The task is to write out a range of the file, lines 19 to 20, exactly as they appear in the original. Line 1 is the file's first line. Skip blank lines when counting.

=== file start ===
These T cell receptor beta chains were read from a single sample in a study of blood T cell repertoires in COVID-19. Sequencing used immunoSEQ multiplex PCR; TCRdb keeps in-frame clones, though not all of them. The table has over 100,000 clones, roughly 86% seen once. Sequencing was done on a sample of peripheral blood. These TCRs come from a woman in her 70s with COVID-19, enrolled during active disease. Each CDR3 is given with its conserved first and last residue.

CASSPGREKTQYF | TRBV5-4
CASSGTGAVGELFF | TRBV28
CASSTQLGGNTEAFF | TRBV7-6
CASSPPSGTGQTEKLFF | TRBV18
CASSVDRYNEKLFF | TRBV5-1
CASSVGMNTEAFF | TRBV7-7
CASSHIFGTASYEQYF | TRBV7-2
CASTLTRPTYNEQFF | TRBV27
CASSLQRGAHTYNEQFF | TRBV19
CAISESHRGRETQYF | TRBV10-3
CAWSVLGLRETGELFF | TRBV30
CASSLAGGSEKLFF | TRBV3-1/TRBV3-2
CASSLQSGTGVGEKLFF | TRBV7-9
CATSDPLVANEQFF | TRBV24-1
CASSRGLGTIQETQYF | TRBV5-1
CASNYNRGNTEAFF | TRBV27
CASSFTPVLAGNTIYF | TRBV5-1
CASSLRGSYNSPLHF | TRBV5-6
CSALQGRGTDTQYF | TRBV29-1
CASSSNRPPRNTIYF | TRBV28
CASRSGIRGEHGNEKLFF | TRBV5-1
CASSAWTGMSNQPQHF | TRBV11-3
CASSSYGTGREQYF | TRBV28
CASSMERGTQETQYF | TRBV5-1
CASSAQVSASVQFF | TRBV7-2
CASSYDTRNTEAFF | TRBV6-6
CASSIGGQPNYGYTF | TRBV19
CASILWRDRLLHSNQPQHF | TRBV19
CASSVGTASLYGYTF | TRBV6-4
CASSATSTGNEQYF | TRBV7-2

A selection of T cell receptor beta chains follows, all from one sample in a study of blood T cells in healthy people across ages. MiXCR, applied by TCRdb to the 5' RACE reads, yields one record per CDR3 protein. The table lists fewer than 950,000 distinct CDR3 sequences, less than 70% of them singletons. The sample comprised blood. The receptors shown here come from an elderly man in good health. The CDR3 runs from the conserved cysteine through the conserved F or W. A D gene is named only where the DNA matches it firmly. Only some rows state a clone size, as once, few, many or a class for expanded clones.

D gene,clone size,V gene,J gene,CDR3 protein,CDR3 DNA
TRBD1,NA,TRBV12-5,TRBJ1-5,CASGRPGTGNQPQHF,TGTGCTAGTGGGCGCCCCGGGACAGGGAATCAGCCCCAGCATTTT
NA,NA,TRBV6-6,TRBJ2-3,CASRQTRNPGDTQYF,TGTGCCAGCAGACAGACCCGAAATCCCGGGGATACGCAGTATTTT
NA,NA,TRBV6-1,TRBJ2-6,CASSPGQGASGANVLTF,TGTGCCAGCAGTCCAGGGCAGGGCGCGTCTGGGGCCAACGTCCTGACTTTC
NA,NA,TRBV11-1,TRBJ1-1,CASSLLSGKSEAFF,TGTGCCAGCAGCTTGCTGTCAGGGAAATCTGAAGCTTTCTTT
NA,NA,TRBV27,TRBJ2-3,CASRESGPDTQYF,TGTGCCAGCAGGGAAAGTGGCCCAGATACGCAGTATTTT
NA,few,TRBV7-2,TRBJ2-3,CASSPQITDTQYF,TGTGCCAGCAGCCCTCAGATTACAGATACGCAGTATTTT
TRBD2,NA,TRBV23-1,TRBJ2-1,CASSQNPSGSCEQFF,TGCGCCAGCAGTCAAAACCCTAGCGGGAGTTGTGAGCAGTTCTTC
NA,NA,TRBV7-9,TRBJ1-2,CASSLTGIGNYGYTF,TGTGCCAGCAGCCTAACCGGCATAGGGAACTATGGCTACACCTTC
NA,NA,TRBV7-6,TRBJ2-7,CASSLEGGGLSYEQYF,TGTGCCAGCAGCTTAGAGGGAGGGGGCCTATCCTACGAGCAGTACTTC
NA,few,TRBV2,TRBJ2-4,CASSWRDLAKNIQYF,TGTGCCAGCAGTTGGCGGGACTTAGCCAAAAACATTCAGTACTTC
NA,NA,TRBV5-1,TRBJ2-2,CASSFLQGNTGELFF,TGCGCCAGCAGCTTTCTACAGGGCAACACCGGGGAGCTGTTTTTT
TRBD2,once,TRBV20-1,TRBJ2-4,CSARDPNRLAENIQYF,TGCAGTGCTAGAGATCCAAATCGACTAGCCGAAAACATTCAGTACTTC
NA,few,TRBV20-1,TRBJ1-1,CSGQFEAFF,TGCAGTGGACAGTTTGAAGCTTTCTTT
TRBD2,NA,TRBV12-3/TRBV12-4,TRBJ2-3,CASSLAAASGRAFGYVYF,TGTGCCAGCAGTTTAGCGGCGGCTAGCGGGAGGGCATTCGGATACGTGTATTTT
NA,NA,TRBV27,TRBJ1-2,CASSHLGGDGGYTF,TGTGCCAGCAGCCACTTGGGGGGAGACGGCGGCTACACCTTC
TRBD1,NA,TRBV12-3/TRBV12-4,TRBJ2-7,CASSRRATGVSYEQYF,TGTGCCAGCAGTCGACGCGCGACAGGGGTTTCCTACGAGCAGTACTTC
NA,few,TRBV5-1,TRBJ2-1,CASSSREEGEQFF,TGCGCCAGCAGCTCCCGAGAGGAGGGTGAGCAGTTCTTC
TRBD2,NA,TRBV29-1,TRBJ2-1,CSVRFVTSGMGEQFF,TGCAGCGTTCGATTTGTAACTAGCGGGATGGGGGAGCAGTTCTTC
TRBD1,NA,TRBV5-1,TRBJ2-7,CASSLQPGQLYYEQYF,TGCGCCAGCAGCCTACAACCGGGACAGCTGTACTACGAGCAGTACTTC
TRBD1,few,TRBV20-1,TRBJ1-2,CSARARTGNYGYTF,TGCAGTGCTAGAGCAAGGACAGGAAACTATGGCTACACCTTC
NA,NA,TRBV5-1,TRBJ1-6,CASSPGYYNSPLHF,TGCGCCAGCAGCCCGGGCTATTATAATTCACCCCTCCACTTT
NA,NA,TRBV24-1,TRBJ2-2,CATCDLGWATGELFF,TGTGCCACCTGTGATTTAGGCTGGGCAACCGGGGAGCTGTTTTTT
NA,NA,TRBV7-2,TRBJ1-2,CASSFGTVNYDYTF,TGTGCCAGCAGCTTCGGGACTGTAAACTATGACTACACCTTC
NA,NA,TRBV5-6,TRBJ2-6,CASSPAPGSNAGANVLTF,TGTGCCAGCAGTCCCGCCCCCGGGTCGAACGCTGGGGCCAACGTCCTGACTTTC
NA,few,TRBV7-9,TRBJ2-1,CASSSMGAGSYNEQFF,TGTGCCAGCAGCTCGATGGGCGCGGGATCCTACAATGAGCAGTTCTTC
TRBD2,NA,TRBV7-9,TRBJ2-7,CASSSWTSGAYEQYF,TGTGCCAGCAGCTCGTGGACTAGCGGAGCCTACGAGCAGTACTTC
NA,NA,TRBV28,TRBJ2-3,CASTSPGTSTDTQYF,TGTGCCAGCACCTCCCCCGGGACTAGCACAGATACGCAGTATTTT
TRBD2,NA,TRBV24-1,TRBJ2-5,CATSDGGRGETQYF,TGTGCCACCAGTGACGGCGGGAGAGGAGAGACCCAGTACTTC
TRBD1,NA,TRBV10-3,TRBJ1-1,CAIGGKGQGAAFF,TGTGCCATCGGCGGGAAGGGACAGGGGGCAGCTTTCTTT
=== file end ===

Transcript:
CASSLRGSYNSPLHF | TRBV5-6
CSALQGRGTDTQYF | TRBV29-1